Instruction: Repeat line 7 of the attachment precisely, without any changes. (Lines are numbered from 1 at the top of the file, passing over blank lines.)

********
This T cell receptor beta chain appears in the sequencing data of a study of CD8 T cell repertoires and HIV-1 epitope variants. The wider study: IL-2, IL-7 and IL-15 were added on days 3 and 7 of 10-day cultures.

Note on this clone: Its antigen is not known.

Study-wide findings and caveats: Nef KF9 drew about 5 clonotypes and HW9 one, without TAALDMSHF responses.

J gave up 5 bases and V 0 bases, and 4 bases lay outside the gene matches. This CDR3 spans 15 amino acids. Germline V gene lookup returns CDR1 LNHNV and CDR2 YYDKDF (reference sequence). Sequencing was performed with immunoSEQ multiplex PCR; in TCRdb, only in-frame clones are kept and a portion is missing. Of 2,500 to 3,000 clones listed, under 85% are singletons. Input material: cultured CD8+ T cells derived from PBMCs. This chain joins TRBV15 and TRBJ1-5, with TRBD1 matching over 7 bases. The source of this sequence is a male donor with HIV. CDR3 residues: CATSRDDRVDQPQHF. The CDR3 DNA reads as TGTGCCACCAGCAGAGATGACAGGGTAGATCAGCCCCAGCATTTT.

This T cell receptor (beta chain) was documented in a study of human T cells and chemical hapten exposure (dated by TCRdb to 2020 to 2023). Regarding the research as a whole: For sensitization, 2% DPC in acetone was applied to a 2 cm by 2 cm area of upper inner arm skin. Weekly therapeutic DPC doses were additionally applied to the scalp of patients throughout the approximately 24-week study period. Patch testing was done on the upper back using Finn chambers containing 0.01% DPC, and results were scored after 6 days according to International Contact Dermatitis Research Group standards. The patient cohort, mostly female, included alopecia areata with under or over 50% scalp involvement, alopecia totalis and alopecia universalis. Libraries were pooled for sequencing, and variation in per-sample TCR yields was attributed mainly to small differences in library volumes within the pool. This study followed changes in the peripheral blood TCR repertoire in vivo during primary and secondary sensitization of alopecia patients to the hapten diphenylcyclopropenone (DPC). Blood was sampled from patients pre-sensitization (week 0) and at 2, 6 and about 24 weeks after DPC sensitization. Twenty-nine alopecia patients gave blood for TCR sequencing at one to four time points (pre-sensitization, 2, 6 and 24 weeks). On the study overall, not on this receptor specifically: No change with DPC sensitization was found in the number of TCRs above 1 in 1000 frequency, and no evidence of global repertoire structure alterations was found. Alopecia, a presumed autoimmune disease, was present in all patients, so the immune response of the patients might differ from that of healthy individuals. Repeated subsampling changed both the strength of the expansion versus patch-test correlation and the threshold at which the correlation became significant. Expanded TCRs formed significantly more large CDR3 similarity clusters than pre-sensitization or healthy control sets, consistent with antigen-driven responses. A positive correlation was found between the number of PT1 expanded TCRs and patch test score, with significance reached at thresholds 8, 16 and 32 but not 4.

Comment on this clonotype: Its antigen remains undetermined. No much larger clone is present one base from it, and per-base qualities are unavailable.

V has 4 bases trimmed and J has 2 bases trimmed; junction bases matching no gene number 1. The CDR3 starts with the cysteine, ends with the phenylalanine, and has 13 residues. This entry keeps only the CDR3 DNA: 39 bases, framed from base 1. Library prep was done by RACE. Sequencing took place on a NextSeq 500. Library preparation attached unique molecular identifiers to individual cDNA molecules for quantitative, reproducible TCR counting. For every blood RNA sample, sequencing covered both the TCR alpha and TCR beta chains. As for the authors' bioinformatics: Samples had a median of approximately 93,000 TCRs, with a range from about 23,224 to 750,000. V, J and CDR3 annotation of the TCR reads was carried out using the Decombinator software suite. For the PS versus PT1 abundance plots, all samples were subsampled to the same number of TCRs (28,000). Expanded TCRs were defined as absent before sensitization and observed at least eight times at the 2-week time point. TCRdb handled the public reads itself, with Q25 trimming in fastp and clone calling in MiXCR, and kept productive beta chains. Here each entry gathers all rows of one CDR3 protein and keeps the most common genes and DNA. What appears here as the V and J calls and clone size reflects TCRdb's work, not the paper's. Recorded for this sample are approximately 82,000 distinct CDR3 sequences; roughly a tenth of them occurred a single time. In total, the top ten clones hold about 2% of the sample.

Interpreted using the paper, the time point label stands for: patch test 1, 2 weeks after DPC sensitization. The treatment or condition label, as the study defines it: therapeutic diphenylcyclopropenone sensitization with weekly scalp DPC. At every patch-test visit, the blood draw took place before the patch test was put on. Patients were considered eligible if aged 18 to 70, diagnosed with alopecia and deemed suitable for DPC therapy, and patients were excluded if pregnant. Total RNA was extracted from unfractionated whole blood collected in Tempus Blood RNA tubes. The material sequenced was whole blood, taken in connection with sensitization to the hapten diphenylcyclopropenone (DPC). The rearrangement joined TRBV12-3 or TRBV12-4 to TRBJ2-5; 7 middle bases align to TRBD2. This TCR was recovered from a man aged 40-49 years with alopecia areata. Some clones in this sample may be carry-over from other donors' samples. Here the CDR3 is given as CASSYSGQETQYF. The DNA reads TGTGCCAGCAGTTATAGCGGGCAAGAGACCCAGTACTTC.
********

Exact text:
V has 4 bases trimmed and J has 2 bases trimmed; junction bases matching no gene number 1. The CDR3 starts with the cysteine, ends with the phenylalanine, and has 13 residues. This entry keeps only the CDR3 DNA: 39 bases, framed from base 1. Library prep was done by RACE. Sequencing took place on a NextSeq 500. Library preparation attached unique molecular identifiers to individual cDNA molecules for quantitative, reproducible TCR counting. For every blood RNA sample, sequencing covered both the TCR alpha and TCR beta chains. As for the authors' bioinformatics: Samples had a median of approximately 93,000 TCRs, with a range from about 23,224 to 750,000. V, J and CDR3 annotation of the TCR reads was carried out using the Decombinator software suite. For the PS versus PT1 abundance plots, all samples were subsampled to the same number of TCRs (28,000). Expanded TCRs were defined as absent before sensitization and observed at least eight times at the 2-week time point. TCRdb handled the public reads itself, with Q25 trimming in fastp and clone calling in MiXCR, and kept productive beta chains. Here each entry gathers all rows of one CDR3 protein and keeps the most common genes and DNA. What appears here as the V and J calls and clone size reflects TCRdb's work, not the paper's. Recorded for this sample are approximately 82,000 distinct CDR3 sequences; roughly a tenth of them occurred a single time. In total, the top ten clones hold about 2% of the sample.